that's an excellent point.
further, there's a the posioned fruit concept where anything further that you would not have gotten if you had not broken the law in the first place is excluded as well.
which would probably leave not much of a case at all.
except, there will likely be arguments that they didn't break any US laws.. which would fall into areas like guantanamo, it's not here, we'r enot breaking US laws, that's someone elses prison, etc etc..
ie. the letter vs the spirit of the law, etc.
after all, we have to protect the children.
I haven't heard the clip myself, but I wonder if the audio quality is good enough to be used in a song parody. :-)
and then if that goes viral (with further encana help in trying to quash it)... this could be great fun.
you are correct. a few years back there was a doctor in.. michigan or illinois (I think) that opened up a clinic and charged actually personally affordable rates.
the law stepped in because he was charging too little, and they forced him to change things.
he used to work at a hospital but saw the craziness and just wanted to help people.
bureaucracy and legislation get pretty crazy.
further, there are many govt hurdles to overcome to set up a hospital, both state and federal wise.
with the corruption in place, your 'reasonable' hospital might not even get approved by the powers that be.
or delayed with so many costs that it's easier to shut down.
meaning, is there a law that says cameras can't be present?
so, bring a camera.
if the court tries to remove the camera, claim first amendment reporters rights.
if they still ban the camera, well, there's a lawsuit right there.
which wil likely end up in the supreme court, and wuld either allow cameras from then on, or have to give an actual reason why it would be illegal to have a camera in a public setting, doing the publics business.
if there are any reporters present in the first place, who is to say what medium they can or can not use for their reporting?
stick to the law, I think.
I'd like to see the 'voice' vote option removed from congress and the senate, that is their version of anonymous voting, which they use for unpopular law. so it can pass, but you'll never know who ovted for it or against it.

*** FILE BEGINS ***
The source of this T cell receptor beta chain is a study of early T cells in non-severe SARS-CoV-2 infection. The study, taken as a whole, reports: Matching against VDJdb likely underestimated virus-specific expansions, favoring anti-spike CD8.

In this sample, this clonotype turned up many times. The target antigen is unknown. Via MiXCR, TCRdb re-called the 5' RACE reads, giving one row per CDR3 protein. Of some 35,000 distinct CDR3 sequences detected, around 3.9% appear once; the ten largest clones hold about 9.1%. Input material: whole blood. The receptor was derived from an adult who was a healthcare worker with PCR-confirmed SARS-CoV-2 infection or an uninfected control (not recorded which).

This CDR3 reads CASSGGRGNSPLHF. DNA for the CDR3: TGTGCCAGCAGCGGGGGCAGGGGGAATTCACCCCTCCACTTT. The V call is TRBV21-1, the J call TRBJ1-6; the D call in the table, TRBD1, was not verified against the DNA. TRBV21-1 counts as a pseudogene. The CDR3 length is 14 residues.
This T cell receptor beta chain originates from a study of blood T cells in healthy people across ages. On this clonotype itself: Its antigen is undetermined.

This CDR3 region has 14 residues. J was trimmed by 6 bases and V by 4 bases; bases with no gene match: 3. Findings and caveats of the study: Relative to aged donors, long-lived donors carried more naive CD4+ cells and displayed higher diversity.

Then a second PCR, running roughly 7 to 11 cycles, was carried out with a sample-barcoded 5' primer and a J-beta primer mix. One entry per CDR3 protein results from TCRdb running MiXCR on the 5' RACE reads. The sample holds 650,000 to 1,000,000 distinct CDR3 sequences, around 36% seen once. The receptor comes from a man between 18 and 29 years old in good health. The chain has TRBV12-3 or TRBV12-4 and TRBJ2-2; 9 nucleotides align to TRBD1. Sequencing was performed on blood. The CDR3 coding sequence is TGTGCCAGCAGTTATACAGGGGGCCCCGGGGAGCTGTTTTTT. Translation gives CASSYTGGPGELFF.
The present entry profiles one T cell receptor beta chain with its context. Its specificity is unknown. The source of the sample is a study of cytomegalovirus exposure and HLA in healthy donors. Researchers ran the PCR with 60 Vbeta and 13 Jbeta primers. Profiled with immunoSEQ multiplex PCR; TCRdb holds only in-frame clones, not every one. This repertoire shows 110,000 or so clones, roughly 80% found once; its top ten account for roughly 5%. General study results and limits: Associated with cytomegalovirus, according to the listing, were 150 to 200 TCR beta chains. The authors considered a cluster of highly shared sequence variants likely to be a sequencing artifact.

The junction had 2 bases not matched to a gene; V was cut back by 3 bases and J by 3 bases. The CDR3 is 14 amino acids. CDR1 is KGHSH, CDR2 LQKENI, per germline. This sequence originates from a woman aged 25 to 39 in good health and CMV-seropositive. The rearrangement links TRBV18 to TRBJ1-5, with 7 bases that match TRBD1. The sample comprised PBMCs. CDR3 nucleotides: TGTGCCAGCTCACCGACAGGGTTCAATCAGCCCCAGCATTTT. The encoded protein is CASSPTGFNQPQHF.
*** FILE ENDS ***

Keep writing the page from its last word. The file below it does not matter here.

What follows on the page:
but, that's the public money at work.
in the private sector, anonymous speech seems lie a natural right.
not sure how they can bann anonymous commenting if the first amendment starts with "congress shall make no law abridging the freedom of speech"... it doesn't follow up with "as long as the person speaking makes his address and name public, so we can track him down"...
would like to see it more as an open text response, and do some word cloud analysis.
personally, I think the biggest safety threat is unemployment.
I think (but have no study to cite) that the more people working, the less crime there will be on the street.
other likely things to pop up from the open text word cloud might be things like 'drugs' 'drunk drivers' 'politicians' etc.. :-P
could a student then stamp a (c) on their paper and claim personal copyright and also effectively grant a limited license to the school, which would then have to pay to re-use the material?
"by accepting the submission of this term paper, the teacher and the organization they represent agree to the following..."
in which case the irs should get involved and figure out how to charge the school that is trying to avoid paying for health care, and the students for avoiding income tax.
that's about the same logic, I think.
I did a quick search on twitter, evidently journo (or variant thereof) is not an uncommon abbreviation for journalist.
as language changes, especially via txting and twitter, where words get abbreviated or merged, these terms tend to get adopted. wait a few years and you may see it officially added to a dictionary.
I'm guessing 'etcc' is a variation of 'etc etc', commonly used when I was much younger, but often changed to simply 'etc' a decade or so ago.
maybe as a compromise for 'etceteras' ...
overall, I'm less inclined to attack someones language as their ideas. it's the idea that is important.
if it's valid, it'll stand up under attack, if not it'll tend to crumple.
otherwise, attacking language is about as useful as calling someone names.
'einstien speaks funny' is a poor argument aimed at his theories. ;-)
so.. focus. :-)
I see this as the same as organizations that focus on police misconduct. the point is that the misconduct is bad, it doesn't detract from the erm.. proper beatings delivered by police, but there's a particular focus to not let abuse in the system be ignored because "1%" is perfectly acceptable.
except, it's not perfectly acceptable, and god forbid it's 10%. so, if you want to focus on correct actions by... police or correctly applied take down notices, feel free to start a site devoted to that.
I'm more interested in being aware of abuses of power, the twisting of logic, effectively keeping an eye on an ever more powerful and irrational legal body.